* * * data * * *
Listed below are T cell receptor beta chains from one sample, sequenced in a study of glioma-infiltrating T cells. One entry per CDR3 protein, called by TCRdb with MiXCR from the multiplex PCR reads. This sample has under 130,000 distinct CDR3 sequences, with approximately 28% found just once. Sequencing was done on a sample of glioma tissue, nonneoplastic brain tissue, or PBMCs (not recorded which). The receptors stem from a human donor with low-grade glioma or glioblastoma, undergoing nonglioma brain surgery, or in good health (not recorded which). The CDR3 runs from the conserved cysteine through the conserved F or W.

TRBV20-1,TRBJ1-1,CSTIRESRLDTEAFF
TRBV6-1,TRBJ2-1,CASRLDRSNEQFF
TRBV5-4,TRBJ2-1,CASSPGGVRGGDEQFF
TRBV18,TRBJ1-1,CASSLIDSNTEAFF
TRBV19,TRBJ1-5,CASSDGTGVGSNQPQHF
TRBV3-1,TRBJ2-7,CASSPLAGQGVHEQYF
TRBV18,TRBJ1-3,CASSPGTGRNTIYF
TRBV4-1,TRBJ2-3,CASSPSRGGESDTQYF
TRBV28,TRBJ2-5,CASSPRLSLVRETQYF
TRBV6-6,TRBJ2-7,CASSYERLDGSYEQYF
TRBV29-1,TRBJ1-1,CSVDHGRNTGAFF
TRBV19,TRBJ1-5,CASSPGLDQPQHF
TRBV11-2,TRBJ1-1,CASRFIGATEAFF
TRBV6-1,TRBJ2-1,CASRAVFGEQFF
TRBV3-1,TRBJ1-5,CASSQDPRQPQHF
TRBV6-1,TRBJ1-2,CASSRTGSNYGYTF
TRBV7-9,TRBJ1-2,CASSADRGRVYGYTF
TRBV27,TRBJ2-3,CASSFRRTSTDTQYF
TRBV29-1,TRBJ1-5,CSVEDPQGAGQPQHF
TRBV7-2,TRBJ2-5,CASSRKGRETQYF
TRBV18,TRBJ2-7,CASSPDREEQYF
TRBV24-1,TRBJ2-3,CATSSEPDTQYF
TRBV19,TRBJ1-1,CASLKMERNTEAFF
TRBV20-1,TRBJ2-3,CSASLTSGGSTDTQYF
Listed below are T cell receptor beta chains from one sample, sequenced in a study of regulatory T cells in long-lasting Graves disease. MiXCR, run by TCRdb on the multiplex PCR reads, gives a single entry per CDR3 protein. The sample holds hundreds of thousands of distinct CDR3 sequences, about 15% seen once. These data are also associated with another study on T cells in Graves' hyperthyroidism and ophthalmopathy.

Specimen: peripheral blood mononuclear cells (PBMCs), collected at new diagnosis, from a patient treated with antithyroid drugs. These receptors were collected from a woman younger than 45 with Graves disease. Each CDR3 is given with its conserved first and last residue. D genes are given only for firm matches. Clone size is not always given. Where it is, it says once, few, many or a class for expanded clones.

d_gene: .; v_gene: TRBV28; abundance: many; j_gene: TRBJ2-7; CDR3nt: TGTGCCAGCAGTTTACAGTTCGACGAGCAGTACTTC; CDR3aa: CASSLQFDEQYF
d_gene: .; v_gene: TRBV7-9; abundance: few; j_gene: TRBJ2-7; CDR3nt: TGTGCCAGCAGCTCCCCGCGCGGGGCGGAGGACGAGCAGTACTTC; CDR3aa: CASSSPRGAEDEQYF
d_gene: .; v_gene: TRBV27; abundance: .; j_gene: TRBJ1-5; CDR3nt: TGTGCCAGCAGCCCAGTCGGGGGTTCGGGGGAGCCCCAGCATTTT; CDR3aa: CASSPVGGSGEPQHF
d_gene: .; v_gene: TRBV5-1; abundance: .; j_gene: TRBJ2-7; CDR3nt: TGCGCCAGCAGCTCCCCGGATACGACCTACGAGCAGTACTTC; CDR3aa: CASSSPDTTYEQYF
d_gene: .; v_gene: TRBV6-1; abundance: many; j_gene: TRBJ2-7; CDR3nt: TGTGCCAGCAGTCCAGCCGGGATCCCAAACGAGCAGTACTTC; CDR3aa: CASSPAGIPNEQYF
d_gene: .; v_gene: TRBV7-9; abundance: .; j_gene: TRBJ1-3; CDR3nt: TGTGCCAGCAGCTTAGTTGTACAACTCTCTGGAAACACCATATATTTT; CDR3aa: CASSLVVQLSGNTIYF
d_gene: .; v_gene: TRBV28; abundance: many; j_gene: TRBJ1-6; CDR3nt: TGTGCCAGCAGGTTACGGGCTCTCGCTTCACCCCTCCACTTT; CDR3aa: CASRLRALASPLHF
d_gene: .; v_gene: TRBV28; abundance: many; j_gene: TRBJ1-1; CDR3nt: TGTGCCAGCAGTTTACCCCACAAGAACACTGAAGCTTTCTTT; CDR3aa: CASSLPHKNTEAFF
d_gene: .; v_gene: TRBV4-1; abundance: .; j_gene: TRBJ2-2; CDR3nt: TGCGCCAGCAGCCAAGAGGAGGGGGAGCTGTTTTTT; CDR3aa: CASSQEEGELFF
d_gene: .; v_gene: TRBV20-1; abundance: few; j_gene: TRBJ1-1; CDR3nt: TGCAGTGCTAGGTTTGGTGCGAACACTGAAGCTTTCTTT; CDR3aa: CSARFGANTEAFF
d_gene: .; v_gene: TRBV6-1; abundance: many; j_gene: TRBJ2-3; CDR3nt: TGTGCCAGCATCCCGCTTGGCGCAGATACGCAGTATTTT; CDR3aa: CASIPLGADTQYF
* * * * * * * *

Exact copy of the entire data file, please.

Listed below are T cell receptor beta chains from one sample, sequenced in a study of glioma-infiltrating T cells. One entry per CDR3 protein, called by TCRdb with MiXCR from the multiplex PCR reads. This sample has under 130,000 distinct CDR3 sequences, with approximately 28% found just once. Sequencing was done on a sample of glioma tissue, nonneoplastic brain tissue, or PBMCs (not recorded which). The receptors stem from a human donor with low-grade glioma or glioblastoma, undergoing nonglioma brain surgery, or in good health (not recorded which). The CDR3 runs from the conserved cysteine through the conserved F or W.

TRBV20-1,TRBJ1-1,CSTIRESRLDTEAFF
TRBV6-1,TRBJ2-1,CASRLDRSNEQFF
TRBV5-4,TRBJ2-1,CASSPGGVRGGDEQFF
TRBV18,TRBJ1-1,CASSLIDSNTEAFF
TRBV19,TRBJ1-5,CASSDGTGVGSNQPQHF
TRBV3-1,TRBJ2-7,CASSPLAGQGVHEQYF
TRBV18,TRBJ1-3,CASSPGTGRNTIYF
TRBV4-1,TRBJ2-3,CASSPSRGGESDTQYF
TRBV28,TRBJ2-5,CASSPRLSLVRETQYF
TRBV6-6,TRBJ2-7,CASSYERLDGSYEQYF
TRBV29-1,TRBJ1-1,CSVDHGRNTGAFF
TRBV19,TRBJ1-5,CASSPGLDQPQHF
TRBV11-2,TRBJ1-1,CASRFIGATEAFF
TRBV6-1,TRBJ2-1,CASRAVFGEQFF
TRBV3-1,TRBJ1-5,CASSQDPRQPQHF
TRBV6-1,TRBJ1-2,CASSRTGSNYGYTF
TRBV7-9,TRBJ1-2,CASSADRGRVYGYTF
TRBV27,TRBJ2-3,CASSFRRTSTDTQYF
TRBV29-1,TRBJ1-5,CSVEDPQGAGQPQHF
TRBV7-2,TRBJ2-5,CASSRKGRETQYF
TRBV18,TRBJ2-7,CASSPDREEQYF
TRBV24-1,TRBJ2-3,CATSSEPDTQYF
TRBV19,TRBJ1-1,CASLKMERNTEAFF
TRBV20-1,TRBJ2-3,CSASLTSGGSTDTQYF
Listed below are T cell receptor beta chains from one sample, sequenced in a study of regulatory T cells in long-lasting Graves disease. MiXCR, run by TCRdb on the multiplex PCR reads, gives a single entry per CDR3 protein. The sample holds hundreds of thousands of distinct CDR3 sequences, about 15% seen once. These data are also associated with another study on T cells in Graves' hyperthyroidism and ophthalmopathy.

Specimen: peripheral blood mononuclear cells (PBMCs), collected at new diagnosis, from a patient treated with antithyroid drugs. These receptors were collected from a woman younger than 45 with Graves disease. Each CDR3 is given with its conserved first and last residue. D genes are given only for firm matches. Clone size is not always given. Where it is, it says once, few, many or a class for expanded clones.

d_gene: .; v_gene: TRBV28; abundance: many; j_gene: TRBJ2-7; CDR3nt: TGTGCCAGCAGTTTACAGTTCGACGAGCAGTACTTC; CDR3aa: CASSLQFDEQYF
d_gene: .; v_gene: TRBV7-9; abundance: few; j_gene: TRBJ2-7; CDR3nt: TGTGCCAGCAGCTCCCCGCGCGGGGCGGAGGACGAGCAGTACTTC; CDR3aa: CASSSPRGAEDEQYF
d_gene: .; v_gene: TRBV27; abundance: .; j_gene: TRBJ1-5; CDR3nt: TGTGCCAGCAGCCCAGTCGGGGGTTCGGGGGAGCCCCAGCATTTT; CDR3aa: CASSPVGGSGEPQHF
d_gene: .; v_gene: TRBV5-1; abundance: .; j_gene: TRBJ2-7; CDR3nt: TGCGCCAGCAGCTCCCCGGATACGACCTACGAGCAGTACTTC; CDR3aa: CASSSPDTTYEQYF
d_gene: .; v_gene: TRBV6-1; abundance: many; j_gene: TRBJ2-7; CDR3nt: TGTGCCAGCAGTCCAGCCGGGATCCCAAACGAGCAGTACTTC; CDR3aa: CASSPAGIPNEQYF
d_gene: .; v_gene: TRBV7-9; abundance: .; j_gene: TRBJ1-3; CDR3nt: TGTGCCAGCAGCTTAGTTGTACAACTCTCTGGAAACACCATATATTTT; CDR3aa: CASSLVVQLSGNTIYF
d_gene: .; v_gene: TRBV28; abundance: many; j_gene: TRBJ1-6; CDR3nt: TGTGCCAGCAGGTTACGGGCTCTCGCTTCACCCCTCCACTTT; CDR3aa: CASRLRALASPLHF
d_gene: .; v_gene: TRBV28; abundance: many; j_gene: TRBJ1-1; CDR3nt: TGTGCCAGCAGTTTACCCCACAAGAACACTGAAGCTTTCTTT; CDR3aa: CASSLPHKNTEAFF
d_gene: .; v_gene: TRBV4-1; abundance: .; j_gene: TRBJ2-2; CDR3nt: TGCGCCAGCAGCCAAGAGGAGGGGGAGCTGTTTTTT; CDR3aa: CASSQEEGELFF
d_gene: .; v_gene: TRBV20-1; abundance: few; j_gene: TRBJ1-1; CDR3nt: TGCAGTGCTAGGTTTGGTGCGAACACTGAAGCTTTCTTT; CDR3aa: CSARFGANTEAFF
d_gene: .; v_gene: TRBV6-1; abundance: many; j_gene: TRBJ2-3; CDR3nt: TGTGCCAGCATCCCGCTTGGCGCAGATACGCAGTATTTT; CDR3aa: CASIPLGADTQYF